- Any industry which says it can only be saved by collusion is suspect on its face. Any decent journalist would scream bloody murder if that was suggested by, say, the financial services industry or the airlines or — closer to home — a Starbucks/Caribou cartel.
- The excellent examples of fee-based online services Carr cites cover niche topics, not geographical communities (except for The Arkansas Gazette, which gives away aggregator-length snippets). Odd argument, since these publications are doing exactly what newspapers aren't doing, by organizing around subjects rather than territory and not making me subsidize sports coverage I don't want. (Carr left out the Financial Times, which charges more than any of his examples and has an even more narrowly-defined clientelle.)
- Google doesn't need you. Repeat: Google doesn't need you. You, however, might need Google, or something very much like it which tells people who have never heard of you that you've done some excellent work today. What percentage of your traffic comes from the homepage, again?
- Aggregators do more than build "audiences and brands on other people’s labors." They provide a service readers find compelling. What is that? Brevity? Greater variety? Better writing? Decent design? No registration speedbumps? Rather than bemoan the success of a competitor one might copy it. And, while we're at it, how exactly do you shut down aggregators when you can't own the facts, whatever else you do to build paywalls?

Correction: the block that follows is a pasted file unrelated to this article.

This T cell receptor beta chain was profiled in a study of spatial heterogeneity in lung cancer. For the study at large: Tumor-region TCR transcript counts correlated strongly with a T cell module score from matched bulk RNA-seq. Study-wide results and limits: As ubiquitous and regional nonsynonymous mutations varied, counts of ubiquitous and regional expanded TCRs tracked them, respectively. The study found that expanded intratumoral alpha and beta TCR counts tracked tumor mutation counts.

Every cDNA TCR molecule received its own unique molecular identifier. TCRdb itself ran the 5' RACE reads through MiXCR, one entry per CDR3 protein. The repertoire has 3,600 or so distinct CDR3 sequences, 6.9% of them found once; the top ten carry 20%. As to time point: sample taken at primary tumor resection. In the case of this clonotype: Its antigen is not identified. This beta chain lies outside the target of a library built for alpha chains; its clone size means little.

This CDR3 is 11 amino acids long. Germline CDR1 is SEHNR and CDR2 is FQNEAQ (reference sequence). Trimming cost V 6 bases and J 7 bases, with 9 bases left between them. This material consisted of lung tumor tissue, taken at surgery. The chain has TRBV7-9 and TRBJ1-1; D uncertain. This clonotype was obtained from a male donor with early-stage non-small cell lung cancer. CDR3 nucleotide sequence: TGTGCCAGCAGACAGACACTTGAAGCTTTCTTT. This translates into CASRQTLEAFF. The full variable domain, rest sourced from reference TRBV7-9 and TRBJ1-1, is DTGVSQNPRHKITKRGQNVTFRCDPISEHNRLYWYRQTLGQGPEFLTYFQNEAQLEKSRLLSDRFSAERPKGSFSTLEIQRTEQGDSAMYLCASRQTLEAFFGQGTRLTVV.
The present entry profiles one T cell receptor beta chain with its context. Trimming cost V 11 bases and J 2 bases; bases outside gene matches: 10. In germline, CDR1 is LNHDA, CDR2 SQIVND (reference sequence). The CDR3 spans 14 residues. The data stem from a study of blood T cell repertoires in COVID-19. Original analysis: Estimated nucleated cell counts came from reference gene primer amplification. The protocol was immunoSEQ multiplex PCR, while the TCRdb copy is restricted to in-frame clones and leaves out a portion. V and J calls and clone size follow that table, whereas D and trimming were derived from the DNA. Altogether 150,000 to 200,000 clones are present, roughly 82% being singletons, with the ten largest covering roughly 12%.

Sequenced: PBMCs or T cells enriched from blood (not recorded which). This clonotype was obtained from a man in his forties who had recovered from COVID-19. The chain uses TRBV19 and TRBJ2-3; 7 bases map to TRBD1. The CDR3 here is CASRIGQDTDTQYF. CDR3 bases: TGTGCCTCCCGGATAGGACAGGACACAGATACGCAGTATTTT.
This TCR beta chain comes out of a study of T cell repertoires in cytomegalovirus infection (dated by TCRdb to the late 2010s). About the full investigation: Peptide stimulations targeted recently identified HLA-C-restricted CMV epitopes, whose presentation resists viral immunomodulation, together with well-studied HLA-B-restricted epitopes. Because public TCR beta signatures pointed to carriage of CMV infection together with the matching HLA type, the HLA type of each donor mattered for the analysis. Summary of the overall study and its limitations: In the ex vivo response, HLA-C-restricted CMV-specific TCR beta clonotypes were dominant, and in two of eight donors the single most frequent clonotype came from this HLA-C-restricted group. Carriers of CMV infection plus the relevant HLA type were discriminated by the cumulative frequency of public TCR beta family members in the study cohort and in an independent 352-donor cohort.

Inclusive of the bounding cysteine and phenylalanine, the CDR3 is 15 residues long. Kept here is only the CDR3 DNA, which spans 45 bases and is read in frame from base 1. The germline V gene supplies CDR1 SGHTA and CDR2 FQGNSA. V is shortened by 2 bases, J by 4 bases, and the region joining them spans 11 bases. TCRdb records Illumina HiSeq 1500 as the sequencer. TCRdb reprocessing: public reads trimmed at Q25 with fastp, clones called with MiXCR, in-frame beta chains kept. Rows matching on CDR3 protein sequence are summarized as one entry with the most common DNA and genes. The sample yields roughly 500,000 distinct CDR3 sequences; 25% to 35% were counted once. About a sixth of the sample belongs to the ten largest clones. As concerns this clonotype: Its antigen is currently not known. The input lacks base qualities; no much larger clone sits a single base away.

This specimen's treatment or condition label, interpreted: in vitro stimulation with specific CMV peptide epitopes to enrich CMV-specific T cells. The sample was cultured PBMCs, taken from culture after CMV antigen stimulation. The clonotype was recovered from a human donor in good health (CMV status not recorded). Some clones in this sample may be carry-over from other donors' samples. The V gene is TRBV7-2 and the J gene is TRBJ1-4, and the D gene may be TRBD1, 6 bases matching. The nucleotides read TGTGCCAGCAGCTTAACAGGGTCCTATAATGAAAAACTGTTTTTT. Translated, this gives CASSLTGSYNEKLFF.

There is a way out of this, but it requires a tremendous re-think and the wholesale abandonment of pet notions and even a loss of the trappings of power. Newspapers have been threatened for generations and were handed a gift in the internet — a way to increase audience and finally compete with television (a previous bogey man) on television's own terms, for one thing. But rather than capitalize on this and think different 15 years ago newspaper owners have acted more like their illusory monopoly on an audience was a birthright and all they had to do was shovel everything online because that is what they had and we liked it and where are you going to go, anyway?
Sounds like self-satisfied inertia of the Big Three automakers, who are only now acting as if they have found religion after watching their competitors prepare for the obvious, inevitable paradigm shift when times were good (or at least better). Whose fault is it that newspapers are more like Detroit than Silicon Valley, or even Bangalore?
To survive, newspapers have to organize around an entirely different set of principles rather than try to push the illogical premise that the one-to-many bits model is the only way to save journalism. That's not only bad business, it's bad reporting.